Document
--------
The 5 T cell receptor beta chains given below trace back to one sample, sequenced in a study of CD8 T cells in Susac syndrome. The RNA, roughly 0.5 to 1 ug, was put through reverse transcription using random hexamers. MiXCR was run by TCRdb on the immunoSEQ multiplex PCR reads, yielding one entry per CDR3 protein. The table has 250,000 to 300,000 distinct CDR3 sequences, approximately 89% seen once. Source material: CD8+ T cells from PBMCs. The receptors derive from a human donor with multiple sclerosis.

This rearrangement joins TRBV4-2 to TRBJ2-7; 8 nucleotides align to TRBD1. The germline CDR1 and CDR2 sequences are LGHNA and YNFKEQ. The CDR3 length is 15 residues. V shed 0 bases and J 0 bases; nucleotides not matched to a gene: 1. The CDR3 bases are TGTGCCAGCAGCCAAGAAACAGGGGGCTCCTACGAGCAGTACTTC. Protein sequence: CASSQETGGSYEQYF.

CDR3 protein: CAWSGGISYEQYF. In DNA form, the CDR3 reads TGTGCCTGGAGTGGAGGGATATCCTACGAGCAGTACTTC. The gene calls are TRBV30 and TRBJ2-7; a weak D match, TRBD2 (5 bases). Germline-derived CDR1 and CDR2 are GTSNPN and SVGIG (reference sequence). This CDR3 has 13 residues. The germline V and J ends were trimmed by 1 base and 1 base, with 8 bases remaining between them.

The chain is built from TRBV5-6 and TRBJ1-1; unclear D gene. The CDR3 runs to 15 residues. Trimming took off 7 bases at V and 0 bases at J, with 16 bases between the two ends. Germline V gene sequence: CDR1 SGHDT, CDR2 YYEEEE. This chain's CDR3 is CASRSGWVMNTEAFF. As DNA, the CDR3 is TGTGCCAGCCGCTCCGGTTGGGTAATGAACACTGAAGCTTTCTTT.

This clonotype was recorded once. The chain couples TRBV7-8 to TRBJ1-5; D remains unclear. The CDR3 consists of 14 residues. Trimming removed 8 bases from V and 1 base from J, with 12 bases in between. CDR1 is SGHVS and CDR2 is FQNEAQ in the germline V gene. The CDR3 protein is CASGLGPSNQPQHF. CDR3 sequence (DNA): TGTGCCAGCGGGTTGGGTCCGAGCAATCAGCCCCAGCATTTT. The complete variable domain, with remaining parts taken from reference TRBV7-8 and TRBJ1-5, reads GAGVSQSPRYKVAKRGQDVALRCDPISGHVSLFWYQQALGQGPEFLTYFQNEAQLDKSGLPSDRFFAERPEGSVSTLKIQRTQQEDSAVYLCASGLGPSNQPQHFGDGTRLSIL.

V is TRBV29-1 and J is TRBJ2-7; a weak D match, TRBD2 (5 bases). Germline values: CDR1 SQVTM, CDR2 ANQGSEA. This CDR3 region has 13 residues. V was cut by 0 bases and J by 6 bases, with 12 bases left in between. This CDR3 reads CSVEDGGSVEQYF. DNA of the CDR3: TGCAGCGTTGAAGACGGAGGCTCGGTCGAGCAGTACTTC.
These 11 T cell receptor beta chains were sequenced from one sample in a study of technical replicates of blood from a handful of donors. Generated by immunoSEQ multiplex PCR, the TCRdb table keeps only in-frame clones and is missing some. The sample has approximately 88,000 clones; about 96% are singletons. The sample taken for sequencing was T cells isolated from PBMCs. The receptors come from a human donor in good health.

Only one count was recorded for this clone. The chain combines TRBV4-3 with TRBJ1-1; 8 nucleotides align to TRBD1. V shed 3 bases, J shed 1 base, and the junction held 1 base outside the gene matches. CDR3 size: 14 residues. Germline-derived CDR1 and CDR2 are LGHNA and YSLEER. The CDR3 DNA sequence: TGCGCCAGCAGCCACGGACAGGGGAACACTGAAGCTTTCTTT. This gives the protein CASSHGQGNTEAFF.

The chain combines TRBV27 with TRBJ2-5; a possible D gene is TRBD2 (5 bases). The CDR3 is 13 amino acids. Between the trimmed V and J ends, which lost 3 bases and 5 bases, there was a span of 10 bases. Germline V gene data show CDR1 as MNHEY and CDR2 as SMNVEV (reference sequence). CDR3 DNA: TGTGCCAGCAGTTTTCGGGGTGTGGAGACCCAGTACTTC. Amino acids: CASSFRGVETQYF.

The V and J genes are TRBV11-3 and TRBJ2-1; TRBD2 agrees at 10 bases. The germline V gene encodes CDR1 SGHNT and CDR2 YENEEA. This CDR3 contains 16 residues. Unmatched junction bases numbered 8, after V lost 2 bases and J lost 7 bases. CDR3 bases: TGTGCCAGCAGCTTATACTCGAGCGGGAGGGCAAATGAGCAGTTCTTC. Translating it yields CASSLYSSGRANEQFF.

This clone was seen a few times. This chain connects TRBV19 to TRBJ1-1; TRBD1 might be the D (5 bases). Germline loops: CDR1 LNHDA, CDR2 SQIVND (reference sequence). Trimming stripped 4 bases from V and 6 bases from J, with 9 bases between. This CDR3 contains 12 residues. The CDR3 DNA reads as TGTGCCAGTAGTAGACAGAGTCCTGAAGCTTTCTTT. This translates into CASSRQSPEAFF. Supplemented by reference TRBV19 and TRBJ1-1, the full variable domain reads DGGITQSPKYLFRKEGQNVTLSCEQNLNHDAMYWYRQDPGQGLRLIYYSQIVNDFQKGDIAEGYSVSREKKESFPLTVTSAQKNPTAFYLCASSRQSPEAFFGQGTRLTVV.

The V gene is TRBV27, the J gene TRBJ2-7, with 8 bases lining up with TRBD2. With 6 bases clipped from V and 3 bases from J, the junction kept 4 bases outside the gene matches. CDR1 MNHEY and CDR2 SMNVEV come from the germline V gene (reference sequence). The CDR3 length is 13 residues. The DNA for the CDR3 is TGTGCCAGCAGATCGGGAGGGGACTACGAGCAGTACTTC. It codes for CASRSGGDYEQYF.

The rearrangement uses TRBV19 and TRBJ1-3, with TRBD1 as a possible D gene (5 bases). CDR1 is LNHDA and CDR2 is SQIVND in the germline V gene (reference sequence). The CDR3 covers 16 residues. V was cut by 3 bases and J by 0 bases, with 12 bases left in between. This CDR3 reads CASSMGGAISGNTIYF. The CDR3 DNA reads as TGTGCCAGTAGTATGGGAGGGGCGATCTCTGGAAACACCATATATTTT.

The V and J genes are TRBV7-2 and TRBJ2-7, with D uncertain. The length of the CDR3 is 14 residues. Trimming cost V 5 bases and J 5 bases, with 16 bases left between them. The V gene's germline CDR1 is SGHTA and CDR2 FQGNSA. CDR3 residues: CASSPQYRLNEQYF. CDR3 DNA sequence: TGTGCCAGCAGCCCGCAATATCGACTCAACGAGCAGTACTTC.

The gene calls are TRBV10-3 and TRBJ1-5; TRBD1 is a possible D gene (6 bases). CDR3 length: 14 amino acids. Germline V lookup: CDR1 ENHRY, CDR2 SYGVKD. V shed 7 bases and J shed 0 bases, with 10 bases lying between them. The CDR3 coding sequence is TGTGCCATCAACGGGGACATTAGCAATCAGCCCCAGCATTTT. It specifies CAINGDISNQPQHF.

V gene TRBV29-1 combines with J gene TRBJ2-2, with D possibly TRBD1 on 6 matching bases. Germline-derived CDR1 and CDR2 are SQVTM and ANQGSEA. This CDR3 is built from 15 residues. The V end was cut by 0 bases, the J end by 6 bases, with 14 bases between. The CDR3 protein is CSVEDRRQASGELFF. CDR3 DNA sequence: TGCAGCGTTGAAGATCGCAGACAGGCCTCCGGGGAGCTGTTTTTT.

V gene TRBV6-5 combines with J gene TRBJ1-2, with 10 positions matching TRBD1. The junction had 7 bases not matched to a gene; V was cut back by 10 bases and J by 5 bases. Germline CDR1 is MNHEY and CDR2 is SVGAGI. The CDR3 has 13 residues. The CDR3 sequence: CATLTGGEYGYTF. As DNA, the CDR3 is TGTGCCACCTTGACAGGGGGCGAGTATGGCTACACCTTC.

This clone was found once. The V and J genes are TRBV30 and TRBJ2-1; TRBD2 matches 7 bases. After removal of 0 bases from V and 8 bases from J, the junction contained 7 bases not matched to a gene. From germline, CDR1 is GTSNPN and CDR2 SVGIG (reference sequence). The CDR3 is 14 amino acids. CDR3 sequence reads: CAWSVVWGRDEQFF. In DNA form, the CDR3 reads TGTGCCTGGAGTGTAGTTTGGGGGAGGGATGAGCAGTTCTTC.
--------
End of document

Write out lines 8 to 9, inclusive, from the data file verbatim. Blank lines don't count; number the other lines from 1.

Only one count was recorded for this clone. The chain combines TRBV4-3 with TRBJ1-1; 8 nucleotides align to TRBD1. V shed 3 bases, J shed 1 base, and the junction held 1 base outside the gene matches. CDR3 size: 14 residues. Germline-derived CDR1 and CDR2 are LGHNA and YSLEER. The CDR3 DNA sequence: TGCGCCAGCAGCCACGGACAGGGGAACACTGAAGCTTTCTTT. This gives the protein CASSHGQGNTEAFF.

The chain combines TRBV27 with TRBJ2-5; a possible D gene is TRBD2 (5 bases). The CDR3 is 13 amino acids. Between the trimmed V and J ends, which lost 3 bases and 5 bases, there was a span of 10 bases. Germline V gene data show CDR1 as MNHEY and CDR2 as SMNVEV (reference sequence). CDR3 DNA: TGTGCCAGCAGTTTTCGGGGTGTGGAGACCCAGTACTTC. Amino acids: CASSFRGVETQYF.